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Tesla “Skin-Foam” Molded-On Upholstery Aims to Reinvent the Car Seat

A recent patent filing suggests Tesla has come up with a new way to manufacture car seats

A recent patent filing suggests Tesla has come up with a new way to manufacture car seats

Describing anything wearable or resembling upholstery as “skin” is usually pretty creepy. Tesla’s patent application for “Skin-Foam” seats is anything but. In fact, Skin-Foam is a compelling method for assembling car seats, in which the upholstery—the part you contact when seated, typically made of cloth or leather—is fused directly to the foam cushioning that supports your weight.

In most cars, seats are made up of several layers of components: There is the structural frame (usually metal and plastic), the foam cushioning, and then the upholstery that covers it all. Tesla’s patent for “Skin-Foam Architecture for Seating” wants to simplify those last two pieces by literally molding them together. As in, during the manufacturing process, a “skin” of an upholstery material is molded to the foam cushioning, creating a single piece. The company’s patent illustration (a section drawing) is shown below:

As you could imagine, this would greatly simplify the production process for a seat, given how covers would no longer need to be sewn together and fitted over the cushioning. It might also make for a cool-looking seat; as Tesla points out in the patent, the seams on today’s seats “may be unsightly.” Visuals aside, the idea of a seat with fewer components and layers is appealing, even if it’s not as exciting as one of Tesla’s big software updates or zany new self-driving features. Weight savings are critical to improving electric vehicles’ efficiency and driving range, and rethinking larger components such as seats is an intelligent way to find more weight to save.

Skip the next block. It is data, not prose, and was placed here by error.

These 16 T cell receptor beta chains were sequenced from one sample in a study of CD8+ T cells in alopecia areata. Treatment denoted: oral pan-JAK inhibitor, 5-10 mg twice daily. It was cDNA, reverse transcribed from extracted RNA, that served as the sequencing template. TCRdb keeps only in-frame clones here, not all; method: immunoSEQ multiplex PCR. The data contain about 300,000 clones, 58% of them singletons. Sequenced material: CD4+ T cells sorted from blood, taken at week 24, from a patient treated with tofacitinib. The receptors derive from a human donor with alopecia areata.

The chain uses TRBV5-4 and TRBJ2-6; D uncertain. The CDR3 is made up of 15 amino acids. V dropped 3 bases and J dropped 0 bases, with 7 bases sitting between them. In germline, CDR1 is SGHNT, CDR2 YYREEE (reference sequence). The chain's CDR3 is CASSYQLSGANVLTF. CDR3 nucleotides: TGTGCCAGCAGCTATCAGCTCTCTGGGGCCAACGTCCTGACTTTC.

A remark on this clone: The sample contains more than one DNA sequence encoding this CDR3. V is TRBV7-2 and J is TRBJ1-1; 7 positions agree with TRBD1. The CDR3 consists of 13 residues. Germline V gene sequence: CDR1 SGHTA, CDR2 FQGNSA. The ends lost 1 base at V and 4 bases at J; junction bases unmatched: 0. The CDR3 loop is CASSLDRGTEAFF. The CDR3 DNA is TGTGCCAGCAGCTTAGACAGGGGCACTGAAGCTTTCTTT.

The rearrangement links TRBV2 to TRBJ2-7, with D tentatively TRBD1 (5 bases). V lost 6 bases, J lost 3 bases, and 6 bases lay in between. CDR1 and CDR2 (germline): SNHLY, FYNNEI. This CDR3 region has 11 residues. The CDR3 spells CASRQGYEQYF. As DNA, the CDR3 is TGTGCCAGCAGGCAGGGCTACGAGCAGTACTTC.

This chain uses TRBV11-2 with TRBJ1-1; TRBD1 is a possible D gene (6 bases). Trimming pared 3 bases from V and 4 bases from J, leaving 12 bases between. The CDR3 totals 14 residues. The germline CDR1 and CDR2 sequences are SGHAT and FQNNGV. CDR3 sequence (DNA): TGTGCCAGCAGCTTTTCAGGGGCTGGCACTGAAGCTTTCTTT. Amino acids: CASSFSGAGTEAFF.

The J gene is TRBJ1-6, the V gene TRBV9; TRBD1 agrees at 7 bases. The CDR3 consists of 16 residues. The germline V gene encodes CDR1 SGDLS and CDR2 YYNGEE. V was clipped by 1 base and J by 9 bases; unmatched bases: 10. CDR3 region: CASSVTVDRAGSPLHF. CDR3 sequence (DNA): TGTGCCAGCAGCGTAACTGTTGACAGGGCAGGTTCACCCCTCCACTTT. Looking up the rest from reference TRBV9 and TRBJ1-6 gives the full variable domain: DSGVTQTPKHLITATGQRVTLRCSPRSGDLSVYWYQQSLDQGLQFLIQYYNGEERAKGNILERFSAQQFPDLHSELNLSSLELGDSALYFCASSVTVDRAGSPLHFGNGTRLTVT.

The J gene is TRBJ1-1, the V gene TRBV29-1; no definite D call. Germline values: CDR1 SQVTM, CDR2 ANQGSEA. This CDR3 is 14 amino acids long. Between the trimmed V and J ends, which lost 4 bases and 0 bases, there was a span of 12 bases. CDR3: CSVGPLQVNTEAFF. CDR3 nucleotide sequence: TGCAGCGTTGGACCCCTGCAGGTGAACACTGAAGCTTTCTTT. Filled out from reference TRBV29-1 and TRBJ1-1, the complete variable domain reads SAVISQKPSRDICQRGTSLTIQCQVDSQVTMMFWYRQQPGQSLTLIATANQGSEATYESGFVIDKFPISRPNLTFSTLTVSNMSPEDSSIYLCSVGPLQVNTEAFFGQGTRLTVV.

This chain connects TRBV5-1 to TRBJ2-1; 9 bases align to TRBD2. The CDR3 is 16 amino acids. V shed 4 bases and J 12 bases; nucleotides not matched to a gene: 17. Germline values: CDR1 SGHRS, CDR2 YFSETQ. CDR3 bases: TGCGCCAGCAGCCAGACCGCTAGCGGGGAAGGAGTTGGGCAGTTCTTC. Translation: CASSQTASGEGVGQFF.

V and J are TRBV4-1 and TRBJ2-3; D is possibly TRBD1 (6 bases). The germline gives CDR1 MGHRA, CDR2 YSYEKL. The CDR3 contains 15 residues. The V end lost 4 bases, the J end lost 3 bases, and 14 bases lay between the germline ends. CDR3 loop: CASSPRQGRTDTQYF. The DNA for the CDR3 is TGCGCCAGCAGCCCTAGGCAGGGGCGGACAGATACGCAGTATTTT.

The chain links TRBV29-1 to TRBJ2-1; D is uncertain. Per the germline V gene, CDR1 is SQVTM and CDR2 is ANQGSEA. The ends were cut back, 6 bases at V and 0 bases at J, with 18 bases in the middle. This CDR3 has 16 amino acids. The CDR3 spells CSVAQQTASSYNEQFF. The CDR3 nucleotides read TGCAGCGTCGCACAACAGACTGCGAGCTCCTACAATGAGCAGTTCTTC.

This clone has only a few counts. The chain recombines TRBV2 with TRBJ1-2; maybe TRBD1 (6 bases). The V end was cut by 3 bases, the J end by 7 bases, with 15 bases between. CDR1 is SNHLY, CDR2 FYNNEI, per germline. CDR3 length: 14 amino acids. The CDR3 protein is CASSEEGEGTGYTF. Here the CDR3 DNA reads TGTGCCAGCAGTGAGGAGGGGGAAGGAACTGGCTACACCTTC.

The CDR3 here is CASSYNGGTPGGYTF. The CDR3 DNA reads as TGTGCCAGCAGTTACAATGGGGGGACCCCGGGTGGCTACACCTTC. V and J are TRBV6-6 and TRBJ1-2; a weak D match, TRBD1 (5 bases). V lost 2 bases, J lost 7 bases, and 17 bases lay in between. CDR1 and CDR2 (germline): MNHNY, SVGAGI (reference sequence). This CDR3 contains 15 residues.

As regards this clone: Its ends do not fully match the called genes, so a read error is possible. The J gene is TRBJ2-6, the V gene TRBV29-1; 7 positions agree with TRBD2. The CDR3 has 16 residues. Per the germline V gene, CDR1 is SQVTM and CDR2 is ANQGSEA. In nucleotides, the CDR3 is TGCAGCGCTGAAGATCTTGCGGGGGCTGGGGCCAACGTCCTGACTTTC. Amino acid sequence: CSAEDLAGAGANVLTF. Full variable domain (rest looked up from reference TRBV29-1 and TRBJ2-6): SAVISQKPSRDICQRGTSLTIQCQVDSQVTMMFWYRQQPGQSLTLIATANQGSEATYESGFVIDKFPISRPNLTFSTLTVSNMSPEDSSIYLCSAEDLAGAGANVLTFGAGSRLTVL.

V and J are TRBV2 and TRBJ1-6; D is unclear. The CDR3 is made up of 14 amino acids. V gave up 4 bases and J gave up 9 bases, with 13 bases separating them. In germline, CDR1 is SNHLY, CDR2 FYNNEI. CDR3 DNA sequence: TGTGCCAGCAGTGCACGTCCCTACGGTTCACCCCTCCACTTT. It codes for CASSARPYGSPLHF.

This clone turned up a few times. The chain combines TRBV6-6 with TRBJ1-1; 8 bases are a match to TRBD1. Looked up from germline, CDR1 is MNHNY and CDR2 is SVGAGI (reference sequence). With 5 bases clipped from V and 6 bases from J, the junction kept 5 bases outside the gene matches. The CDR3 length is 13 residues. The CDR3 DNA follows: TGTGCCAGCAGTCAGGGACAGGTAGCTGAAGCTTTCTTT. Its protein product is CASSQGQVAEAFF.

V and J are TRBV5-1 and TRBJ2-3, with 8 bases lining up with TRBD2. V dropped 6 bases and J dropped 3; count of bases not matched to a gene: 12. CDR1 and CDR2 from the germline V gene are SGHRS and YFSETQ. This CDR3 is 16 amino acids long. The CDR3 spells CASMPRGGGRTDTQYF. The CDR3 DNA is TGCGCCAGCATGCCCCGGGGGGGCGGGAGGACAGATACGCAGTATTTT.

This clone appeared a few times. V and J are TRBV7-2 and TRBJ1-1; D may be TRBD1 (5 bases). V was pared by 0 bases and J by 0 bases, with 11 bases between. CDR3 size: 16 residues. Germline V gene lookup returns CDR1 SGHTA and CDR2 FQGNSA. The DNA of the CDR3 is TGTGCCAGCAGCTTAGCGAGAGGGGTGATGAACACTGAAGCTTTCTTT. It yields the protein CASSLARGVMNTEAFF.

It is worth noting that the idea of a skin-foam seat isn’t entirely new; Tesla admits as much in its patent filing, saying “skin-foam seats are typically used in non-premium seating, such as construction vehicle seats, or small seats (for example, bicycle seats),” before adding, “but these do not provide significant comfort.” Tesla hopes its contribution to the skin-foam game will lead to “plush-feeling vehicle seating.”

So, how does it work? Starting with a tool (a mold), Tesla envisions pressing the skin (outer seating layer) into the tool first, followed by a mesh support backing, and finally the cushioning. Alternatively, the automaker thinks it can spray the final skin layer onto the seat; either way, the idea is the same. Tesla is simply covering its future bases here, and it also notes that a conductive mesh layer can be embedded in the seat to serve as an occupant sensor or heating functionality.

As for adding plushness, Tesla describes a “comfort pad” that would be molded into the seat between the supportive mesh and the skin. Another seat-related patent filed by Tesla offers more clues as to what the automaker is getting at here. That patent, for “A Load-Bearing Fabric Architecture,” describes a structural mesh-type material (pictured above) that could be used to support a seated human. Essentially, Tesla is describing the sort of supportive mesh you’d find on, say, a higher-end office chair. Combined with the spray-on skin-foam idea, theoretically, Tesla could make thin, lightweight, and simple-to-manufacture single-piece seat cushions and seatbacks consisting of a structural mesh layered with a cushion pad and finally wrapped in a molded-on skin. And just like that, you have a new-to-the-car-world seat. Say goodbye to your cloth or leather seats while you can.